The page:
Allaye Tessougue said: "In four of the five communes we have counted so far, Toure is in the lead with more than 50 per cent.

 

"The sixth commune looks likely to confirm the trend."

 

Toure polled between 54 per cent and 57 per cent of the vote in the four communes he had won so far, putting him well ahead of the other seven candidates.

 

Most of Mali's voters are outside Bamako, but winning the city is seen as the biggest challenge for Toure. His support is stronger in rural Mali, where he has focused his development efforts during his first five-year term.

 

The one Bamako commune that Toure, known popularly by his initials "ATT", did not win is the home neighbourhood of Ibrahim Boubacar Keita, his closest rival, national assembly president and former prime minister.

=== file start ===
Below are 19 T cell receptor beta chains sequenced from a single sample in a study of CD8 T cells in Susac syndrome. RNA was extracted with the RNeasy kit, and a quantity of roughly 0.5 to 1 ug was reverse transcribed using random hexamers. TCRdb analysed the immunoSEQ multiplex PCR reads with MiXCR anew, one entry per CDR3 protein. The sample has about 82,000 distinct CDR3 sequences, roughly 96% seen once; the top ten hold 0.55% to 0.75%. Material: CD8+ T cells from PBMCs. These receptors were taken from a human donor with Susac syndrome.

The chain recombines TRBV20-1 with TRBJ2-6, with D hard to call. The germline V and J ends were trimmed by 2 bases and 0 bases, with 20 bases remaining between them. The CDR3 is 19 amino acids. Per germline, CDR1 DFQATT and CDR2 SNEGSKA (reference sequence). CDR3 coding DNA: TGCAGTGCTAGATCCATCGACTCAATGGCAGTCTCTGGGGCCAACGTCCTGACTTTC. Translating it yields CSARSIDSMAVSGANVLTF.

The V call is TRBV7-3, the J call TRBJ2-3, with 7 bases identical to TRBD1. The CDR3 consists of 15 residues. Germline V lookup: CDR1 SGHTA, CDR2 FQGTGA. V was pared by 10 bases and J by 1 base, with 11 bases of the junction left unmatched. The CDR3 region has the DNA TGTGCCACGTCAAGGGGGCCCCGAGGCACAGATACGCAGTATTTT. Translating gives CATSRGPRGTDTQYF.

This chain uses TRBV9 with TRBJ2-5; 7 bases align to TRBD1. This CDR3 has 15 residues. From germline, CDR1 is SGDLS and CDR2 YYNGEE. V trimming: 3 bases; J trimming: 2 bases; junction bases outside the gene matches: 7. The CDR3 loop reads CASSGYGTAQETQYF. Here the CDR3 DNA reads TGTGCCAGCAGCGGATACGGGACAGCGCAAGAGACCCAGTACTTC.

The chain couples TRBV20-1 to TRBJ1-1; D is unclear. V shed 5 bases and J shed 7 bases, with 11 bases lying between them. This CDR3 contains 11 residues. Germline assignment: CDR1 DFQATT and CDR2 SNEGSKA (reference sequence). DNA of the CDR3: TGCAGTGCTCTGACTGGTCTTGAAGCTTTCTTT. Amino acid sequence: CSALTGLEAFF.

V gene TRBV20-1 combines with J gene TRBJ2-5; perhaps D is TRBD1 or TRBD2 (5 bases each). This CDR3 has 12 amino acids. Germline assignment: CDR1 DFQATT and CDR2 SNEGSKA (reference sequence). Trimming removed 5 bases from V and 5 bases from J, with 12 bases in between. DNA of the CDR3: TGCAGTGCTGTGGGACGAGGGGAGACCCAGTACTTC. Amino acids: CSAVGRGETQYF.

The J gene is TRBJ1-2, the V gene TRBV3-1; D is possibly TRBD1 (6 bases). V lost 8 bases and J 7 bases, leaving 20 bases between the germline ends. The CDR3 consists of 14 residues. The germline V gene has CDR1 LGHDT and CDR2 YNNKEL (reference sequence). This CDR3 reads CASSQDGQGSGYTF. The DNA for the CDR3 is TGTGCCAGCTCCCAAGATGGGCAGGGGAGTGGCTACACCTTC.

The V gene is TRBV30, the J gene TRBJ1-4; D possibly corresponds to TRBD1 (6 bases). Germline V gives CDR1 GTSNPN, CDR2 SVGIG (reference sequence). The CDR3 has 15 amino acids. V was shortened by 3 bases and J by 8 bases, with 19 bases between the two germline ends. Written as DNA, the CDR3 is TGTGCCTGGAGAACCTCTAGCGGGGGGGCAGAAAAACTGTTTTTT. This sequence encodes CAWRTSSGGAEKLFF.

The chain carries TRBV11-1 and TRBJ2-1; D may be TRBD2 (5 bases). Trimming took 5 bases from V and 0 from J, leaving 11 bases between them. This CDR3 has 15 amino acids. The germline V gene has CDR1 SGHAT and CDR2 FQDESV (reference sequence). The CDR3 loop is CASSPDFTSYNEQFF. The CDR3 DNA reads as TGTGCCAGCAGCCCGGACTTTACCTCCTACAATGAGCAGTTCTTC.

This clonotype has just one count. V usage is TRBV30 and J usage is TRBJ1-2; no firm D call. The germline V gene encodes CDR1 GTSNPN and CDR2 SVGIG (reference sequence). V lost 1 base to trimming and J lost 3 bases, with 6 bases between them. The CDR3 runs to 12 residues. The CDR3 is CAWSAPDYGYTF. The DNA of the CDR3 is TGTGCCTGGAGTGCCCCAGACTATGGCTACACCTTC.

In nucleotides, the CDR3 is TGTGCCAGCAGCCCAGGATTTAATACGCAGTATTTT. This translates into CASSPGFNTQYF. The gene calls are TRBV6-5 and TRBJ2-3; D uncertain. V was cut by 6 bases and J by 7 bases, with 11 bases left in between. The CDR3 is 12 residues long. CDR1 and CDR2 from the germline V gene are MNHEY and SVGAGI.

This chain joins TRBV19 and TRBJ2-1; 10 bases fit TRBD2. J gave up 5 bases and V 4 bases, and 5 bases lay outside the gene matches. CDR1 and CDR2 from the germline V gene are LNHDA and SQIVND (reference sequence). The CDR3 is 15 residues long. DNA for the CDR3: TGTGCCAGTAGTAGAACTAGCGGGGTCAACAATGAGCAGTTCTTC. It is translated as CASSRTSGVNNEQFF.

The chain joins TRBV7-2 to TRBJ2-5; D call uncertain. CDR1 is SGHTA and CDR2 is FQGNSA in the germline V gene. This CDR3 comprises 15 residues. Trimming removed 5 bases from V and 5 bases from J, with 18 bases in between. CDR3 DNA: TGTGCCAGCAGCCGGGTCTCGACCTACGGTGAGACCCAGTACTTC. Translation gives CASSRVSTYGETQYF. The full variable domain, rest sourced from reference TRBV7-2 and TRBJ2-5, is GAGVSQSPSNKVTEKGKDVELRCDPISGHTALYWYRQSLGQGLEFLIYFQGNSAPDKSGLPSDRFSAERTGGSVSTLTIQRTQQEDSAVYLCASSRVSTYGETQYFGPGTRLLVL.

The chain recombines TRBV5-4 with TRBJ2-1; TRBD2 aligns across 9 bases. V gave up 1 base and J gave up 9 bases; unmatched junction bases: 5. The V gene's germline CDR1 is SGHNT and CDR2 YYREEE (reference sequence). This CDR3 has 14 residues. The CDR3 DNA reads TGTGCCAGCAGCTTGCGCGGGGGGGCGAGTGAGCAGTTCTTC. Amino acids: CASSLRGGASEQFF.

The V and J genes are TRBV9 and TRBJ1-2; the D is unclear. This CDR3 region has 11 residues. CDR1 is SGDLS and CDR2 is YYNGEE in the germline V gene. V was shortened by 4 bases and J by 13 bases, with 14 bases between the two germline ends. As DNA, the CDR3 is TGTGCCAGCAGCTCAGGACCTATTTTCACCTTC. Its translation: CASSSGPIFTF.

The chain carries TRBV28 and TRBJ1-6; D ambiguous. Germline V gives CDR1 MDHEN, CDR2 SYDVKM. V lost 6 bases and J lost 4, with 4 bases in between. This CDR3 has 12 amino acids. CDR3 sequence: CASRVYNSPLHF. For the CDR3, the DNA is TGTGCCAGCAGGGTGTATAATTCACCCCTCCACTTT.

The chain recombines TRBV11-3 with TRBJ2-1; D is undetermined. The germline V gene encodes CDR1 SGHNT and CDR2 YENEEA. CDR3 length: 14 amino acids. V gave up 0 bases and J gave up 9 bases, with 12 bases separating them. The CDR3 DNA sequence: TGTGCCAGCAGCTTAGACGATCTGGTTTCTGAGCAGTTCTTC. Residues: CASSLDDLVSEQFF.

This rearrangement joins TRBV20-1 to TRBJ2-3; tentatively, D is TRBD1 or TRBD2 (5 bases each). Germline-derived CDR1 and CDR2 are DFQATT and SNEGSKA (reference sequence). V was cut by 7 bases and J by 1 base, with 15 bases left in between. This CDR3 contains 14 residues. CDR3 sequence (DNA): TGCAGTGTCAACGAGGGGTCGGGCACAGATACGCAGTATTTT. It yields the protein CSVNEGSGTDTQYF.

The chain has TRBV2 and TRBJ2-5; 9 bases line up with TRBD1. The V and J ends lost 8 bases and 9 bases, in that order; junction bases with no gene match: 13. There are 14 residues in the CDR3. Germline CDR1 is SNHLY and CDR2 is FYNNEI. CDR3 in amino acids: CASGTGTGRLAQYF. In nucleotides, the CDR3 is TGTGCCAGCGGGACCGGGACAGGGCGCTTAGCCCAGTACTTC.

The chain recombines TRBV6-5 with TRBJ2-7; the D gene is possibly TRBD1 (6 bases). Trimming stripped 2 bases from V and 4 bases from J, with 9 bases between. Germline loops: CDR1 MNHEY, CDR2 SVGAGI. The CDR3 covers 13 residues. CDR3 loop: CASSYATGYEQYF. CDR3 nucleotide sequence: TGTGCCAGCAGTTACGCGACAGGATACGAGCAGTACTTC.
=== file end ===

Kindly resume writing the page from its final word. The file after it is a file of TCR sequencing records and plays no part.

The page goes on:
Keita has already said that electoral lists were out of date, ballot papers had been circulated before voting began and that the military had been told to vote for Toure.

 

But election observers and diplomats said aside from a few technical glitches, they had seen no irregularities which could undermine the credibility of the vote.